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6 March 2014 1:04 pm ,
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Antiretroviral drugs can protect people from becoming infected by HIV. But so-called pre-exposure prophylaxis, or PrEP...
Two studies show that eating a diet low in protein and high in carbohydrates is linked to a longer, healthier life, and...
Considered an icon of conservation science, researchers at World Wildlife Fund (WWF) headquarters in Washington, D.C.,...
The new atlas, which shows the distribution of important trace metals and other substances, is the first product of...
Early in April, the first of a fleet of environmental monitoring satellites will lift off from Europe's spaceport in...
Since 2000, U.S. government health research agencies have spent almost $1 billion on an effort to churn out thousands...
Magdalena Koziol, a former postdoc at Yale University, was the victim of scientific sabotage. Now, she is suing the...
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ScienceShot: Right Whales, Finally Coming Home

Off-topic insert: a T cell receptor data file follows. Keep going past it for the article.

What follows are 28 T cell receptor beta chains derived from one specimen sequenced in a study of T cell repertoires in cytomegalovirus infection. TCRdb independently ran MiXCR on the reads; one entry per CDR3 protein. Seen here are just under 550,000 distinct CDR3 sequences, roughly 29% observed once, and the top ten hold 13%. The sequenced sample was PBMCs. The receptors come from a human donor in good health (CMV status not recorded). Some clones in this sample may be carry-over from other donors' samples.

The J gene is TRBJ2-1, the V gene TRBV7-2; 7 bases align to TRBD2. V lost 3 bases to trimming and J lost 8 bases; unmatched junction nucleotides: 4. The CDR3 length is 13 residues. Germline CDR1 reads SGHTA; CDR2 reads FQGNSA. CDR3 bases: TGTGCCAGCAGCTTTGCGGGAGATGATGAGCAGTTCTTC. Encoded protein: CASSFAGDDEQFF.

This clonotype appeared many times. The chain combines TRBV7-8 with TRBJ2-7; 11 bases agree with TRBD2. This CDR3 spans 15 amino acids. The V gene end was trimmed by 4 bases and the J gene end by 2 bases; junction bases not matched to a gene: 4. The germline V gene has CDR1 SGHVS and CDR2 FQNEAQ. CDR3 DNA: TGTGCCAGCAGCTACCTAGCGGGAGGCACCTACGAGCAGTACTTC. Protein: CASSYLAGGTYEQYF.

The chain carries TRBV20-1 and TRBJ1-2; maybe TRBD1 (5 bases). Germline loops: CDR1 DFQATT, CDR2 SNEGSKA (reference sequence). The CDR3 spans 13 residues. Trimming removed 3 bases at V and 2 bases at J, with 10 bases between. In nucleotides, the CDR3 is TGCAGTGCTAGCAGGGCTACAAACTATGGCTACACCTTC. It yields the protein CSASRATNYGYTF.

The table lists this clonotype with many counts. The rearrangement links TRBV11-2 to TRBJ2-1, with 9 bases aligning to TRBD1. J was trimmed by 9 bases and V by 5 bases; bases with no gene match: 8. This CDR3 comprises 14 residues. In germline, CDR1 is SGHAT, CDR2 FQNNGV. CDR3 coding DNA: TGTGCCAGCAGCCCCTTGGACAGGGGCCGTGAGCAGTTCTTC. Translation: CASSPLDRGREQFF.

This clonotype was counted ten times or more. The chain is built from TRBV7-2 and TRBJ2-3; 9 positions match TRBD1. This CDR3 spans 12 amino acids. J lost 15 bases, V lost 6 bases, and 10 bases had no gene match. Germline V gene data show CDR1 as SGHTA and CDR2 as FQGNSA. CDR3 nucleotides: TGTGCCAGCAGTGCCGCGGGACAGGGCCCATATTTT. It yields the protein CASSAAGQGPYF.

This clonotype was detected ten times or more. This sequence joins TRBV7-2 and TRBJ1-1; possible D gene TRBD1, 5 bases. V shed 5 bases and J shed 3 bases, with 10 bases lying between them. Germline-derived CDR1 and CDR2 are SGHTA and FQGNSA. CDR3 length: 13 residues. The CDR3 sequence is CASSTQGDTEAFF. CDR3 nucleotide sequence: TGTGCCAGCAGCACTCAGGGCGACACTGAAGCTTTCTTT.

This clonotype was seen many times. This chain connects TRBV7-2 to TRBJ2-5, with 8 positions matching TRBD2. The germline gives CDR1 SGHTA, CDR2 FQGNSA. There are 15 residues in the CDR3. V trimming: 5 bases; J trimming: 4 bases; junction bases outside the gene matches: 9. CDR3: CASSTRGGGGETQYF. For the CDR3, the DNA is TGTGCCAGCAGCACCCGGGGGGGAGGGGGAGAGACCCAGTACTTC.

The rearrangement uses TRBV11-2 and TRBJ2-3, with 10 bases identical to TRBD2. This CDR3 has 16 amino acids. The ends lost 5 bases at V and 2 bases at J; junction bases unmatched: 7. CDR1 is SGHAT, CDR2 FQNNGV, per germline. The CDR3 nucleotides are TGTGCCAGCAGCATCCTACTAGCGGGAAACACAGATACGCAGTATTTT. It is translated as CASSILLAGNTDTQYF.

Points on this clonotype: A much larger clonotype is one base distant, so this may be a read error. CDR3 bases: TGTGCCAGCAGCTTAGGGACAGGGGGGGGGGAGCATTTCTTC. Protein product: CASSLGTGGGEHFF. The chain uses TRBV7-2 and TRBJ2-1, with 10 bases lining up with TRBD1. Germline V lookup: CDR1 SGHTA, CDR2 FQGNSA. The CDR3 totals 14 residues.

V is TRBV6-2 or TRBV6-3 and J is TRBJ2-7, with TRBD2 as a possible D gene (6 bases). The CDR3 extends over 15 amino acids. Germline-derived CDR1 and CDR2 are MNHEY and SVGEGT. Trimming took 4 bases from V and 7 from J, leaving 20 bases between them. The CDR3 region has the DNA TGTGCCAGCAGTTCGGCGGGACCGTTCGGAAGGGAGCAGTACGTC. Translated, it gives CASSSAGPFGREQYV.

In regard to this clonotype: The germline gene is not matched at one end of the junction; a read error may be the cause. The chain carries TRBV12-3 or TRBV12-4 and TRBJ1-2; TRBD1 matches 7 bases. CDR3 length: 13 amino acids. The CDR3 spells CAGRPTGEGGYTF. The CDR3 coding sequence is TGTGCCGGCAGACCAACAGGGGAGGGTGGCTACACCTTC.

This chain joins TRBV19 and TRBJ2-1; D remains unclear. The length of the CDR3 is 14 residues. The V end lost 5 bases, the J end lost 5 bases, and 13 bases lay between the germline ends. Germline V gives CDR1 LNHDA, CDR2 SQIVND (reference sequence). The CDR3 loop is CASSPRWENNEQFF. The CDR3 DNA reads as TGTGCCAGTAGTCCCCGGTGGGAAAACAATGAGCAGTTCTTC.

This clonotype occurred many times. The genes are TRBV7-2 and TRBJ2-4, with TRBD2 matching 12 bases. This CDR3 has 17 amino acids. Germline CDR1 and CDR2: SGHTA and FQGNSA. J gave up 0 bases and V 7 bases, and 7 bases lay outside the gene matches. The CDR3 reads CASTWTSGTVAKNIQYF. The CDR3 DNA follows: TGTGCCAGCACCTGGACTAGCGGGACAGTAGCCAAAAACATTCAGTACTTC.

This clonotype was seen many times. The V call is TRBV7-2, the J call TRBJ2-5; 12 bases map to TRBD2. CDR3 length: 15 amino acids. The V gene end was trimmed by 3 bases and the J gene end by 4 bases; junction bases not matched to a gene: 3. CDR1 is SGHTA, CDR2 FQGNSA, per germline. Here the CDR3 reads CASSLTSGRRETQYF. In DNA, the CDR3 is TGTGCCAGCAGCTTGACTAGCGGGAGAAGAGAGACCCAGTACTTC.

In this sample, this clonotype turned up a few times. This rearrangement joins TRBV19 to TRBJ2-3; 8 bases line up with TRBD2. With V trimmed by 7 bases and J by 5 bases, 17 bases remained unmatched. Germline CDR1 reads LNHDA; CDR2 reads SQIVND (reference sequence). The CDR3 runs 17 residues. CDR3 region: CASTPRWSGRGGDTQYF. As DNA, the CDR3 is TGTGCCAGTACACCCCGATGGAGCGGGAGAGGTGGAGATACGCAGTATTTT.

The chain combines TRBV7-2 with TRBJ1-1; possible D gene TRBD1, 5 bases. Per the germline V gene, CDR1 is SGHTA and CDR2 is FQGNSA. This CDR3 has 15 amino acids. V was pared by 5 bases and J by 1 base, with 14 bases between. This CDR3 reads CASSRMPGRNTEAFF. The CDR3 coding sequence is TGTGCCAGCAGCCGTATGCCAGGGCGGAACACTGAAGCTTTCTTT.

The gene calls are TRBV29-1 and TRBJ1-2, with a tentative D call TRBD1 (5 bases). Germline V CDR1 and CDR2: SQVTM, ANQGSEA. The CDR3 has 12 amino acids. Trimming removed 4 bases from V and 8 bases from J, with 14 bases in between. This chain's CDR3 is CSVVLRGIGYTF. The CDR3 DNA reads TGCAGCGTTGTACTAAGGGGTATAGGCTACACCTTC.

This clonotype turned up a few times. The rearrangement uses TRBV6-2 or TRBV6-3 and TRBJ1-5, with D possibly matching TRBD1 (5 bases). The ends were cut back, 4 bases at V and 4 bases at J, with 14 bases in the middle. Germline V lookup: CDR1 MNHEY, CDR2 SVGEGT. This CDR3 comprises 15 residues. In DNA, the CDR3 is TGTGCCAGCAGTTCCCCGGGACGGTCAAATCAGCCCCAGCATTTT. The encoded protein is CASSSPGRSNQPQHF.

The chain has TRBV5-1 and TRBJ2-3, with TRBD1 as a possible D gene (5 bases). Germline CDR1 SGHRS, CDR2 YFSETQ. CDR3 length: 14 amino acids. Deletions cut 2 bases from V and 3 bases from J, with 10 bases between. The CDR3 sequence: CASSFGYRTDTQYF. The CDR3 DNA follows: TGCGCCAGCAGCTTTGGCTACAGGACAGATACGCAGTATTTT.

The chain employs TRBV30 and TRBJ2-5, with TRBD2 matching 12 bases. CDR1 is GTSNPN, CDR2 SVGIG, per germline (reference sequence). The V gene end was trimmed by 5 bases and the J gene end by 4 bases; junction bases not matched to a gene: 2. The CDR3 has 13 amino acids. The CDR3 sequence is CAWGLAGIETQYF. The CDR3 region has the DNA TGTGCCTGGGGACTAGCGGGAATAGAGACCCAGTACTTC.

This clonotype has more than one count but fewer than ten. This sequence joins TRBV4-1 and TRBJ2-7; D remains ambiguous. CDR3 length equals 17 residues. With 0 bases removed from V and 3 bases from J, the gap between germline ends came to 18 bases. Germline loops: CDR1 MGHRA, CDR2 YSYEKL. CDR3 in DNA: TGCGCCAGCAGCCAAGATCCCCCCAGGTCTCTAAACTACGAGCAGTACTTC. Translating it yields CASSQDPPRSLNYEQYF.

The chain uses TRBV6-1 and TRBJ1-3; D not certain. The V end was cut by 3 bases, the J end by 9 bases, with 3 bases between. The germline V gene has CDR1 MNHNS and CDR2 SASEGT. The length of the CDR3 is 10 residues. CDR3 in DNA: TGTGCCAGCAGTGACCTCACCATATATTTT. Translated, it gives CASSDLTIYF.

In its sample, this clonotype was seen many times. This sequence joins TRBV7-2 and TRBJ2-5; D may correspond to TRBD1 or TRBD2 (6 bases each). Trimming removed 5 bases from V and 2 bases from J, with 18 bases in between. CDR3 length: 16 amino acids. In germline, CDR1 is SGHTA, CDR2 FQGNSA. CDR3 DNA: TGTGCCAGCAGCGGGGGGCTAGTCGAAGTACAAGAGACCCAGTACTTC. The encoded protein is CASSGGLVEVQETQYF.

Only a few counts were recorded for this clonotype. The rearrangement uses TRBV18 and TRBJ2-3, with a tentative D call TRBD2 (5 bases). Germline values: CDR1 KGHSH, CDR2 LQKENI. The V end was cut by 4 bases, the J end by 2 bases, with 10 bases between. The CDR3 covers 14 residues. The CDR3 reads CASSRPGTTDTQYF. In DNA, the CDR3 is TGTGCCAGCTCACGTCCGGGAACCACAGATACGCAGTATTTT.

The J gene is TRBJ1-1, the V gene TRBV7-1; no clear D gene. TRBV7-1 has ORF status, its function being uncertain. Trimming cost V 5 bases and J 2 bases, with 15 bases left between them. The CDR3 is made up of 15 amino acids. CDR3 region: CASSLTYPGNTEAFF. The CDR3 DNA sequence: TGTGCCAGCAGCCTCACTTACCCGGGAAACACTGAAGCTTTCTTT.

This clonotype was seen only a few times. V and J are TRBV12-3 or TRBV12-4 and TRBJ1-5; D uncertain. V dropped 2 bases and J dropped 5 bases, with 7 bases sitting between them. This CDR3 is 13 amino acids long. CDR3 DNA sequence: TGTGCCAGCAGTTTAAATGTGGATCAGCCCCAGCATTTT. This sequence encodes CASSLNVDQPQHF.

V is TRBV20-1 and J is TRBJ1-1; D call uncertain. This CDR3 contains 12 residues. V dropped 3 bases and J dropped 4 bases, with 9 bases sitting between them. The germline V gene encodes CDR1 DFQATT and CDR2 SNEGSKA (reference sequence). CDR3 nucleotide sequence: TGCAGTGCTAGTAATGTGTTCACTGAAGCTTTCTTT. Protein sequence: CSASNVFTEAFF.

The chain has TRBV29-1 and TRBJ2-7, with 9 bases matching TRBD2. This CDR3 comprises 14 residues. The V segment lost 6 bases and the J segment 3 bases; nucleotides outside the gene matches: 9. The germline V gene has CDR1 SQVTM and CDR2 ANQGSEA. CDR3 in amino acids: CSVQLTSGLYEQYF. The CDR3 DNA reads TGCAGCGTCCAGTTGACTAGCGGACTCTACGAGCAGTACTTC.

27 June 2011 3:55 pm
After more than 100 years, right whales have returned to their calving grounds in New Zealand, scientists report. The 100-ton whales, known for their social frolicking and impressive acrobatic displays, were hunted to extinction in these same waters during the 19th and 20th centuries' era of industrial whaling. A small population managed to survive near remote, sub-Antarctic islands south of New Zealand. In recent years, a few dozen females found their way back to the same bays their ancestors used for bearing their young. Normally, such cultural knowledge is passed from mother-to-daughter, the researchers say. But the tradition had been lost, until these pioneering females began making the journeys once again. Reporting today in Marine Ecology Progress Series, the scientists confirmed that some of the females had migrated from the southern islands to New Zealand by comparing the DNA in tissue samples collected from seven whales at both sites. Now that the tradition has been restored, scientists expect more whales to follow the pioneers.
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